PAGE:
A string of recent attacks in Paris and Orlando have led to renewed calls for surveillance of American Muslim communities from both Republican and Democratic politicians. Donald Trump wants surveillance of “certain mosques.” Ted Cruz thinks mosques are only the beginning and law enforcement should “patrol and secure Muslim neighborhoods.” Liberal darling Barney Frank has similarly called for “significant surveillance” of Muslims who adopt “angry Islamic hate views,” regardless of whether there is any reasonable basis to believe they pose a threat.
Such misguided calls for surveillance have recently become far more common, along with an upsurge in violence against American Muslims. They also betray a complete ignorance of the ongoing surveillance efforts against American Muslims, a luxury not afforded to those who have been on the receiving end of such untoward government attention. Various law enforcement and intelligence agencies have pursued extensive surveillance of American Muslim communities since 9/11, a project which now includes the Obama administration’s Countering Violent Extremism (CVE) program.
Continue reading “How the United States Creates Terrorists”
A few days ago, the United States killed the leader of a militant group it does not consider to be a terrorist organization, with which it is attempting to engage in peace talks, as part of the longest war it has ever been engaged in.
So far the justifications offered for the killing of Taliban leader Mullah Mansour only reveal the myopic mindset and desperation which must have led to the decision to authorize the killing.
Continue reading “The Longest War Gets Longer”
There is quite a lot to say on Micheal Eric Dyson’s 10,000 word article in the New Republic lambasting his old friend Cornel West. Much of the criticism he levies against West is personal and that’s unfortunate. It should be obvious that Cornel West is not beyond reproach. Nor is he above making needlessly personal charges against opponents. All that aside, what concerns me is Dyson’s pretence that he has maintained an independent, critical outlook on the Obama administration. “I expressed love for Obama and criticized him for not always loving us back,” Dyson writes, adding that “[t]hroughout his presidency I have offered what I consider principled support and sustained criticism of Obama.” In reality, he has long performed as a loyal Democratic party operative, tempering left-wing criticism of the Obama administration and defending its record regardless of the policies it pursues.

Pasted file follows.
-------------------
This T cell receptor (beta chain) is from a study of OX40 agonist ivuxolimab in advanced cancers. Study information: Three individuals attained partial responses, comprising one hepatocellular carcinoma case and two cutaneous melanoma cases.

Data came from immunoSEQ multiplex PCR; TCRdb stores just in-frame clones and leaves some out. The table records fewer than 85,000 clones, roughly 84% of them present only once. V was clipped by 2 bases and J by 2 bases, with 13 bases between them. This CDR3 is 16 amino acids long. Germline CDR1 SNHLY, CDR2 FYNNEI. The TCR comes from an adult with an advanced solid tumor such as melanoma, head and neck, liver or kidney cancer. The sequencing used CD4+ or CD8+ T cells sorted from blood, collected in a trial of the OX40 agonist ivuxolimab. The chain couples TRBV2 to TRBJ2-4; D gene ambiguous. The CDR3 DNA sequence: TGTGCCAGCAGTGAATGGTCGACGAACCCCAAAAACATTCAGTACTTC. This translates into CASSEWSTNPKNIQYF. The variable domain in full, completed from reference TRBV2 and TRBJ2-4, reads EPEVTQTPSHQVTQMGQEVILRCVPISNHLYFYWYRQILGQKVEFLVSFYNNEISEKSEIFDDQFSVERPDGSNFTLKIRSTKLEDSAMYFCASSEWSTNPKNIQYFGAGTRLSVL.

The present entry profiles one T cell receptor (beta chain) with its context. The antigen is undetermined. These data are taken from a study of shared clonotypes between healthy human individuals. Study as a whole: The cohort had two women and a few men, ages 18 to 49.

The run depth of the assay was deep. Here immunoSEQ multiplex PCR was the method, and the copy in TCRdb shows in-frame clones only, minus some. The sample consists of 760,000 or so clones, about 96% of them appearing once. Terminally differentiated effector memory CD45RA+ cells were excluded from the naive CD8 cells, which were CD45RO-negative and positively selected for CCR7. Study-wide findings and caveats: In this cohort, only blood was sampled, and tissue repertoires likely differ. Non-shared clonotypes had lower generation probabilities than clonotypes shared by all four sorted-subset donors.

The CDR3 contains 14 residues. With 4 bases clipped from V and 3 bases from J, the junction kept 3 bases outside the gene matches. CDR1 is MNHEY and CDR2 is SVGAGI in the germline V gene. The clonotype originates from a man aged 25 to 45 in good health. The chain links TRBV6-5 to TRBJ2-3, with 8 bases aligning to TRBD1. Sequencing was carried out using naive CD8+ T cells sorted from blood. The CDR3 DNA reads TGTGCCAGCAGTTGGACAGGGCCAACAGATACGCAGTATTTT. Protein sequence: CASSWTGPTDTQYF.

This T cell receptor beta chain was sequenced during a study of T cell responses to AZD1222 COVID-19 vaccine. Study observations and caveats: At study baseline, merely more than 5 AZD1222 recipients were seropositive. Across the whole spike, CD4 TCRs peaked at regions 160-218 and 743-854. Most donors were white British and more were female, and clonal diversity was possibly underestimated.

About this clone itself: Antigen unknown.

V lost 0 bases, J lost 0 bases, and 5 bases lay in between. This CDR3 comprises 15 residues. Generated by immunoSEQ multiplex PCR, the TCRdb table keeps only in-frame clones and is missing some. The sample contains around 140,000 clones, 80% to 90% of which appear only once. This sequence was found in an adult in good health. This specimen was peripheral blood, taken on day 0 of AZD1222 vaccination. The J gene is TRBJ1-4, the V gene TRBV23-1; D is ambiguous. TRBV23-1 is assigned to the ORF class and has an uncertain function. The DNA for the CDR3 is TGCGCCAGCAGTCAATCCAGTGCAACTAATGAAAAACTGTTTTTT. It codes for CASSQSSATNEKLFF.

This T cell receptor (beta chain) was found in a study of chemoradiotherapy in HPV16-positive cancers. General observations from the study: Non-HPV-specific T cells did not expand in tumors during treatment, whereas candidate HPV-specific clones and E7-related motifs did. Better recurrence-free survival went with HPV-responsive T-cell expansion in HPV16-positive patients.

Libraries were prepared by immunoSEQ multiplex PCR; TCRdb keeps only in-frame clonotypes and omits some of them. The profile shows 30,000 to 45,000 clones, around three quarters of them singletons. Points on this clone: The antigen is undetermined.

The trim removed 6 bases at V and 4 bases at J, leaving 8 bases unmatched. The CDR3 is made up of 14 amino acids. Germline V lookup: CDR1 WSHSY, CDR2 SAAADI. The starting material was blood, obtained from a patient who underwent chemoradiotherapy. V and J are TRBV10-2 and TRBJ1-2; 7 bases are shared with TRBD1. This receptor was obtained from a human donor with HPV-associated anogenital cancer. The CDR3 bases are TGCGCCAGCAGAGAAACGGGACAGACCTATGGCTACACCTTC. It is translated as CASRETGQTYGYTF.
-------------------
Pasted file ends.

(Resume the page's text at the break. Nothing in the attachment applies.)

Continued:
In 2010 the White House Press Secretary Robert Gibbs angrily denounced the “professional left” for what he deemed its unreasonable expectations of Obama. “I hear these people saying he’s like George Bush. Those people ought to be drug tested,” Gibbs said. “I mean, it’s crazy.” Admonishing this “professional left” for having a loose grip on reality–echoing Dyson’s own comments about Obama’s left-wing critics–Gibbs remarked that they will only be “satisfied when we have Canadian healthcare and we’ve eliminated the Pentagon.” Long before Gibbs made those comments, Dyson had already established his vocation of shielding the Obama administration from left-wing criticism. That, above all else, has been Dyson’s political function since Obama announced his candidacy. Consider the following examples:
Continue reading “Dyson against the Left”
For those of us who have ever felt a serious lack of hackneyed and discredited ideas in our political culture, James K. Glassman has done us all a service by writing this article in Politico. Glassman was a former chairman of the U.S. Broadcasting Board of Governors in the George W. Bush administration and is currently a visiting fellow at the American Enterprise Institute. With his recent article, he follows an illustrious pedigree on the right that has expressed effusive praise for Obama’s war efforts against The Terrorists.
Specifically, Glassman congratulates Obama for finally appreciating the importance of “ideas” in the War on Terror (as demonstrated by the recent Counter Violent Extremism Summit) and volunteers his own expertise to help the Obama administration formulate a strategy. After all, a “war of ideas” is not like other wars, you see. It relies less on blunt force and more on delicate diplomatic manoeuvring. Fortunately, Glassman is willing to guide us through it.
Continue reading “A War of Ideas: Terrorism and Ideology”
There is a well-defined script to the State of the Union. It is typically filled with vague and platitudinous statements about the strengths of the nation and the challenges the country faces, culminating in an outline of policies the administration will pursue as it courageously rises to the occasion. To acknowledge the lack of its literary merit and its labored attempt at mass appeal is not to confuse it for being a vapid performance. The President proposes substantive policies—even if the details usually leave something to be desired.
Continue reading “Cyber Warfare and the State of the Union”